Department of Mental Health Services ResourcesOrientations
- coming soon
Traumatic Event Stress SupportMass Violence Resources
The National Child Traumatic Stress Network – resources for mass violence
The National Mass Violence Victimization Resource Center (NMVVRC) – understanding trauma reactions, coping strategies, applications and literature resources
Domestic Violence Resources
IUPUI Interpersonal Violence Prevention and Response
Disaster Behavioral Health Resources for First Responders – helpful information for professionals in the disaster behavioral health field
TED talk: “Emotional First Aid” with Guy Winch
Book: The Body Keeps the Score by Bessel Van Der Kolk
Mental Health Apps
Calm – The #1 App for Meditation and Sleep
Headspace – Meditation Made Simple
Sanvello – On-Demand Help for Stress, Anxiety, and Depression
MoodMission – Change the Way You Feel
CBT Tools for Healthy Living – Self-Help Mood Diary
MindDoc for iPhone or Android – Developed by clinical psychologists in close collaboration with leading researchers for those who want to learn about emotional well-being or who suffer from mild-to-moderate mental illness including depression, anxiety, insomnia, and eating disorders.
TalkLife for iPhone or Android – TalkLife is all about support. Our community is full of people who have also felt alone, battled depression or living with anxiety and needed somewhere safe to talk. TalkLife is a positive community where people have real conversations about how they feel - lonely, misunderstood, unhappy, or actually feeling alright.
AnxietyAnxiety is experienced by a significant number of medical trainees. In fact, 33.8% of medical students globally experience anxiety (Tian-Ci Quek et al., 2019). Accordingly, it is imperative to know the signs and when to seek treatment.
Signs of Anxiety
- Feeling fearful, nervous, uneasy or on edge
- Difficulty concentrating
- Muscle tension
Research indicates that mindfulness practices are helpful in reducing psychological and emotional distress (Hofmann, Sawyer, Witt, & Oh, 2010). Mindfulness is the practice of being aware in the present moment without judgment (Kabat-Zinn, 1990). Below are three meditations to help you get started:
- Breathing Meditation – This meditation guides you through a five-minute breathing exercise.
- Body Scan – This exercise helps you to check in with your body.
- Relieve Stress Meditation – This meditation guides you through the practice of relaxing, grounding, and clearing to alleviate anxiety.
Below are two additional practices to help you regulate anxiety:
- Progressive Muscle Relaxation – Progressive muscle relaxation provides a systematic approach of relaxing the body and mind from head-to-toe. This meditation takes you through this process.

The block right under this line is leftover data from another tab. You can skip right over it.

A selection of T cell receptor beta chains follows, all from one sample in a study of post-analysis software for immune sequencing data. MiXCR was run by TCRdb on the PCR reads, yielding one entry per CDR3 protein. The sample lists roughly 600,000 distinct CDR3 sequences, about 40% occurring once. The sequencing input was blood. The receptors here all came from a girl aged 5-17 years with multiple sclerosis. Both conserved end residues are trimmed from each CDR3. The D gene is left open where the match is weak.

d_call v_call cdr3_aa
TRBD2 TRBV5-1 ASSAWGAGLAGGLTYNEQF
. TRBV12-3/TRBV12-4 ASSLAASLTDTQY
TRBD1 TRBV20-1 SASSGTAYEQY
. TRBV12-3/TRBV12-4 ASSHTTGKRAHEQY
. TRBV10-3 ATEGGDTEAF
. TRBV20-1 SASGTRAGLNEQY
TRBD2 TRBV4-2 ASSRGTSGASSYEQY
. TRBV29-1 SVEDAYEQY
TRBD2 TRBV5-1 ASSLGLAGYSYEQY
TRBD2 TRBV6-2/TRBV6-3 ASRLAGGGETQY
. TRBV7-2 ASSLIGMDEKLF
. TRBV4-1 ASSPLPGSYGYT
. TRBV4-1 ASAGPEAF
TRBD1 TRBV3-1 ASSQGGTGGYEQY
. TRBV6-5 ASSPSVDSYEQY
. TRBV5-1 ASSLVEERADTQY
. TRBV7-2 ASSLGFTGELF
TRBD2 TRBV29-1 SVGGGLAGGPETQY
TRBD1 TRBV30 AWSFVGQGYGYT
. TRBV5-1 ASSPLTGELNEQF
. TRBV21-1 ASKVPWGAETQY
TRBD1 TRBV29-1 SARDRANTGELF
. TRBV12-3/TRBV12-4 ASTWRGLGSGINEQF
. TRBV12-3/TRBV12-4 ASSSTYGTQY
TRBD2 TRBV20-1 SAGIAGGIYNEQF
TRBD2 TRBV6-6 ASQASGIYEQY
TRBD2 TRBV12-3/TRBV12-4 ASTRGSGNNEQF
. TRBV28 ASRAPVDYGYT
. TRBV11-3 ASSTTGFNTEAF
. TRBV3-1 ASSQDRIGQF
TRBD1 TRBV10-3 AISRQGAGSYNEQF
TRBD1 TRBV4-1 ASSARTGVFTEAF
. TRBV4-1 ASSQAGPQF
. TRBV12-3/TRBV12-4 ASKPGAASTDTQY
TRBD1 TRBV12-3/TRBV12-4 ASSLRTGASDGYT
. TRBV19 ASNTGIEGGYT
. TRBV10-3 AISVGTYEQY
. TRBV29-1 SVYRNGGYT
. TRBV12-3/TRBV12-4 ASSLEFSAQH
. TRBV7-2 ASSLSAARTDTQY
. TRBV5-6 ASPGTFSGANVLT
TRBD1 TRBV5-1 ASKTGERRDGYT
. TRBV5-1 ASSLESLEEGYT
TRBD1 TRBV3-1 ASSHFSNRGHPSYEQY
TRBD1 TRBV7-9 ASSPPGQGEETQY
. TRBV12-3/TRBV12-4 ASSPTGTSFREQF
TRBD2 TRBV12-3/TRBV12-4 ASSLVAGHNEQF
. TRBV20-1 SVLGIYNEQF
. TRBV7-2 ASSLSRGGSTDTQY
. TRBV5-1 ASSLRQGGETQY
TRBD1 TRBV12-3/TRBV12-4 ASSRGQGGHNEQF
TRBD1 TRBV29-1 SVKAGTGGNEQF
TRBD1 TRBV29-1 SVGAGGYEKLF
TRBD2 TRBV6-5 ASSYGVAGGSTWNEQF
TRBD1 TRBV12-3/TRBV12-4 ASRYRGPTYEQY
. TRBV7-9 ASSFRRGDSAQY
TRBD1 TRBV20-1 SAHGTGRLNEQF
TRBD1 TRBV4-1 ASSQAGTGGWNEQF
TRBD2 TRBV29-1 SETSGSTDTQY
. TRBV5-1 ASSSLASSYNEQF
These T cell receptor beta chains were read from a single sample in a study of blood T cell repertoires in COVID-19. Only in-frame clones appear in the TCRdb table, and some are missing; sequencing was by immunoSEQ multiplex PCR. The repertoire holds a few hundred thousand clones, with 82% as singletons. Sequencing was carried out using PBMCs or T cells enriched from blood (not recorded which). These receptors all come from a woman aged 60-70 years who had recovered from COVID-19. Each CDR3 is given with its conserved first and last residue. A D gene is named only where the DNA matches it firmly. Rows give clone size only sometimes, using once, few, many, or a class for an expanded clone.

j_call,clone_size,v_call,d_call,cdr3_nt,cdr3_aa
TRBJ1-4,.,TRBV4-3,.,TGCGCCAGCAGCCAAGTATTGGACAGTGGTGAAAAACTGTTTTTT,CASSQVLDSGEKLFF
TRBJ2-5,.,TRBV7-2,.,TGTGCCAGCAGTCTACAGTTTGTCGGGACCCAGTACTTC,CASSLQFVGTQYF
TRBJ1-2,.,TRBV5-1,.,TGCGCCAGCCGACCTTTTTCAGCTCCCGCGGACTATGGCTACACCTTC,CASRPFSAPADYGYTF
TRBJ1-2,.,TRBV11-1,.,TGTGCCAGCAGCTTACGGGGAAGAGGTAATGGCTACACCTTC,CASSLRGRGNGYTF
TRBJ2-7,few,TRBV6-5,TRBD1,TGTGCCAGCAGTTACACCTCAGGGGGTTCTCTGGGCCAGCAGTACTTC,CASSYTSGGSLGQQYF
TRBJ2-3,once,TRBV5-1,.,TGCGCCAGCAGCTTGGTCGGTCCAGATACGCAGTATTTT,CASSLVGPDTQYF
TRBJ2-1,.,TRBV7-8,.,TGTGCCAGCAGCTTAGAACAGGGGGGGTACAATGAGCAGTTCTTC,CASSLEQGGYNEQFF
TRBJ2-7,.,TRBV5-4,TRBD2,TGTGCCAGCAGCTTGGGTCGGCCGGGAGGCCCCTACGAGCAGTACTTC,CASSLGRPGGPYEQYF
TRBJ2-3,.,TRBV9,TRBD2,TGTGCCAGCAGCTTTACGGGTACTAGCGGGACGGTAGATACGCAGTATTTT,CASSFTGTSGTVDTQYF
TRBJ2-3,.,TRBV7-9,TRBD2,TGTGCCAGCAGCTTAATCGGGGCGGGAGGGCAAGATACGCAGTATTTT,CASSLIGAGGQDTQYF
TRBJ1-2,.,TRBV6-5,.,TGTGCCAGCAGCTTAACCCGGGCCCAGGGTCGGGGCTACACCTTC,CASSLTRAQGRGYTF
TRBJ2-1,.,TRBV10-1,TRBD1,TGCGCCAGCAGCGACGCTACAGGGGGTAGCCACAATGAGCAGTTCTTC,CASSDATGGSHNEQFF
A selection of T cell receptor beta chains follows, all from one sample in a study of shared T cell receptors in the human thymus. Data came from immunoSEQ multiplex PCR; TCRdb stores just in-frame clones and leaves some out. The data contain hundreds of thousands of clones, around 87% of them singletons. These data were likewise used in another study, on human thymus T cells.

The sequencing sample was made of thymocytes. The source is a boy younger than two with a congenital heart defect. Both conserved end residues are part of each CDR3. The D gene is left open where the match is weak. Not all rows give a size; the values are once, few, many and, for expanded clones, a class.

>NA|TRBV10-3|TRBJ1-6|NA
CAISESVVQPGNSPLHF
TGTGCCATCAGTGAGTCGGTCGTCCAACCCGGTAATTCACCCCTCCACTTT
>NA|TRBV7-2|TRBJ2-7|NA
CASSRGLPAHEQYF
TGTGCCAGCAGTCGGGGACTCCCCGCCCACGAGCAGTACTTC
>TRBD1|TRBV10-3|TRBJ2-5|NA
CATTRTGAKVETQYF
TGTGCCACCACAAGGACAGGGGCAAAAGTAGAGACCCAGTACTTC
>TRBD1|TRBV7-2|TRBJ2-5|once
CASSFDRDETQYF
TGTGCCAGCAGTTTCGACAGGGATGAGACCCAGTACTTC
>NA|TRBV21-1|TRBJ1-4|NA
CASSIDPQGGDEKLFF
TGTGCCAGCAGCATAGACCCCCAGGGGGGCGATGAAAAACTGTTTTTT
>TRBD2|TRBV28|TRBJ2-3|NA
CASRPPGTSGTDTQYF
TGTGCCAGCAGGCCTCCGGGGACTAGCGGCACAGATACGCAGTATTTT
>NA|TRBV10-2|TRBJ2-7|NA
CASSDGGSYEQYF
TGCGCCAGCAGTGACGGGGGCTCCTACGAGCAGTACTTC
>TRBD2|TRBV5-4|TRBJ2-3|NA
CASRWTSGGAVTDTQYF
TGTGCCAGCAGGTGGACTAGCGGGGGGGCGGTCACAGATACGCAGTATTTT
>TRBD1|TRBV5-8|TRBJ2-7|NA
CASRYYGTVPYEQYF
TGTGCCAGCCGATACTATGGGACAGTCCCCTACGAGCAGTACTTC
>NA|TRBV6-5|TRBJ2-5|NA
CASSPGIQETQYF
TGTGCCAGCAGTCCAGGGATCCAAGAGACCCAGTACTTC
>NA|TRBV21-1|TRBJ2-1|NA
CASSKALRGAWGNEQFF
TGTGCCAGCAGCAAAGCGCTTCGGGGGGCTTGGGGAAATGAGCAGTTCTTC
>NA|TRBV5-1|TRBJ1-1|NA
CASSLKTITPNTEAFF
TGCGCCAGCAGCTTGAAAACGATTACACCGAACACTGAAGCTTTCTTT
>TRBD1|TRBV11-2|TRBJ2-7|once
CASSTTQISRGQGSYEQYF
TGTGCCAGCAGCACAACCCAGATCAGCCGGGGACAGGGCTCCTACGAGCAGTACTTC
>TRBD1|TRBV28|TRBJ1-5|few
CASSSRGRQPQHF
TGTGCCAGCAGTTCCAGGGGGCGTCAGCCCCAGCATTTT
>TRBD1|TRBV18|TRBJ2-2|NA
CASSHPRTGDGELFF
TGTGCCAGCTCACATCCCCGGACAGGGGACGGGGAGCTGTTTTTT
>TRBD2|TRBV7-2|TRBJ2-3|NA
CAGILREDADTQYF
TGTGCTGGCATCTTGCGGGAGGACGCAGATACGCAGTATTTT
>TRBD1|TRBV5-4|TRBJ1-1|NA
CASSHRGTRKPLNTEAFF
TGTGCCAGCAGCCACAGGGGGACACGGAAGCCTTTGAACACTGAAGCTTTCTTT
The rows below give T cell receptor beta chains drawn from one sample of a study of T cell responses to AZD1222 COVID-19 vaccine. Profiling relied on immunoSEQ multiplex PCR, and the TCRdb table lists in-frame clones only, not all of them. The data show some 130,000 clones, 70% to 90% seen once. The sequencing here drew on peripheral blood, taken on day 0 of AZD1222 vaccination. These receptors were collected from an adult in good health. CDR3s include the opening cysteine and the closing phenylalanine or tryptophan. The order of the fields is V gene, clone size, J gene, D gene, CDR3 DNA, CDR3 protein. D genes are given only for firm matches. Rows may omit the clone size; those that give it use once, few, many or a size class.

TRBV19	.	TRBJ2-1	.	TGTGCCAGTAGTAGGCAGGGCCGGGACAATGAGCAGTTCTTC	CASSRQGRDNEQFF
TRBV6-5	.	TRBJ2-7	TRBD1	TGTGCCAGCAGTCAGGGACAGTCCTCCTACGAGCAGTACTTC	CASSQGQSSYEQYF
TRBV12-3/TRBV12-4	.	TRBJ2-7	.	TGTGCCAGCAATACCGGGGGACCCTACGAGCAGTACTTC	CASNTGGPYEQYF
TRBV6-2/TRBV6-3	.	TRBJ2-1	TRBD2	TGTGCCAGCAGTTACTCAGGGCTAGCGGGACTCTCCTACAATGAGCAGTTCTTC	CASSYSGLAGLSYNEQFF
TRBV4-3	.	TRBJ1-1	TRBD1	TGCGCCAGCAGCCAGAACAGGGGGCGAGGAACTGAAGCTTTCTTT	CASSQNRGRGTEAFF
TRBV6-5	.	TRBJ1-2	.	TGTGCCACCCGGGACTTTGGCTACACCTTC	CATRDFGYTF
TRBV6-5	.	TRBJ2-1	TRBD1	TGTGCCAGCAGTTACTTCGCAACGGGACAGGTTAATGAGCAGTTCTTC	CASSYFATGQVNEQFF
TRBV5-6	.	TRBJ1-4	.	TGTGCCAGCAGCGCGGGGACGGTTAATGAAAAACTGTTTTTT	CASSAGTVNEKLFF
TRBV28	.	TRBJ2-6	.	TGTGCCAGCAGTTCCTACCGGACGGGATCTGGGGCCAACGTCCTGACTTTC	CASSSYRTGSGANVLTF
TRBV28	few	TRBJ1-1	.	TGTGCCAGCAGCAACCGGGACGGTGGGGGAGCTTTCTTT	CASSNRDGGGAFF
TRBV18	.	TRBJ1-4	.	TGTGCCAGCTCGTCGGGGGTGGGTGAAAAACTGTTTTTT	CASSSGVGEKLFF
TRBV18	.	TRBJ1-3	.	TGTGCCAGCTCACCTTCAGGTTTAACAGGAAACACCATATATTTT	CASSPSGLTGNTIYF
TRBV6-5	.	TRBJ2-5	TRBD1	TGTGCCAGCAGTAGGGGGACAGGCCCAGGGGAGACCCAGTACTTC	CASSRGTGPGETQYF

- Self-Compassion – Self-compassion is the practice of speaking kindly to yourself when suffering, whether emotionally or physically (Neff, 2003). Here, you find guided meditations to help build this skill in your life.
Informational resources for anxiety:
DepressionThe statistics surrounding depression and suicidality among medical trainees are staggering. Studies suggest that 27.2% of medical students experience depressive symptoms and 11.1% have had suicidal ideation in the past year (Rotenstein et al., 2016).
Have you been feeling…
Like there is nothing to look forward to?
Like a failure?
Like you want to die?
Please reach out to us if you answered yes to any of these questions. If you are in need of urgent assistance, our 24-hour mental health crisis number for IU School of Medicine learners is 317-278-HELP (4357).
Additional information about depression:
- National Institute of Mental Health: Depression
- Beck Institute: Coping with Depression (PDF)
- National Institute of Mental Health: Depression (PDF)
- National Institute of Mental Health: Depression in Women (PDF)
- National Institute of Mental Health: Men and Depression (PDF)
For more information about depression, burnout, or suicidality in health care providers, please visit the American Foundation for Suicide Prevention.
Substance Abuse Disorder
Substances abuse/misuse is a growing problem among medical trainees, and while it is difficult to obtain an accurate representation of its prevalence, we know that the statistics for the general population are similar (Dumitrascu, Mannes, Gamble, & Selzer, 2014). In 2014, an average of 250 million people worldwide, or 1 in 20 people, ages 15-64, used an illicit substance at least once that year (United Nations Office on Drugs and Crime, 2016).
There are a number of national, state, and local resources to help you with substance abuse/misuse concerns:
Adult Children of Alcoholics World Service Organization
Central Indiana Area of Narcotics Anonymous
Hazelden Betty Ford Foundation
Indianapolis Intergroup Alcoholics Anonymous
Substance Abuse and Mental Health Services Administration
Learn more about substance use disorders in physicians: Epidemiology, clinical manifestations, identification, and engagement
The following websites provide additional information on mental health and counseling:
American Counseling Association – ACA is the leading professional association for mental health counselors.
American Psychiatric Association – APA is the leading professional association for psychiatry.
American Psychological Association – APA is the leading professional association for clinical psychologists.
Indiana Professional Licensing Agency – IPLA is the professional credentialing body for the State of Indiana.
Society of Clinical Psychology – This website provides up-to-date information on research-based psychological treatments
This page serves as an online resource for the Indiana University School of Medicine community. The use of any of the resources provided on this page does not imply any affiliation with or endorsement by Indiana University or the School of Medicine. For more information, please contact the Department of Mental Health Services at 317-278-2383.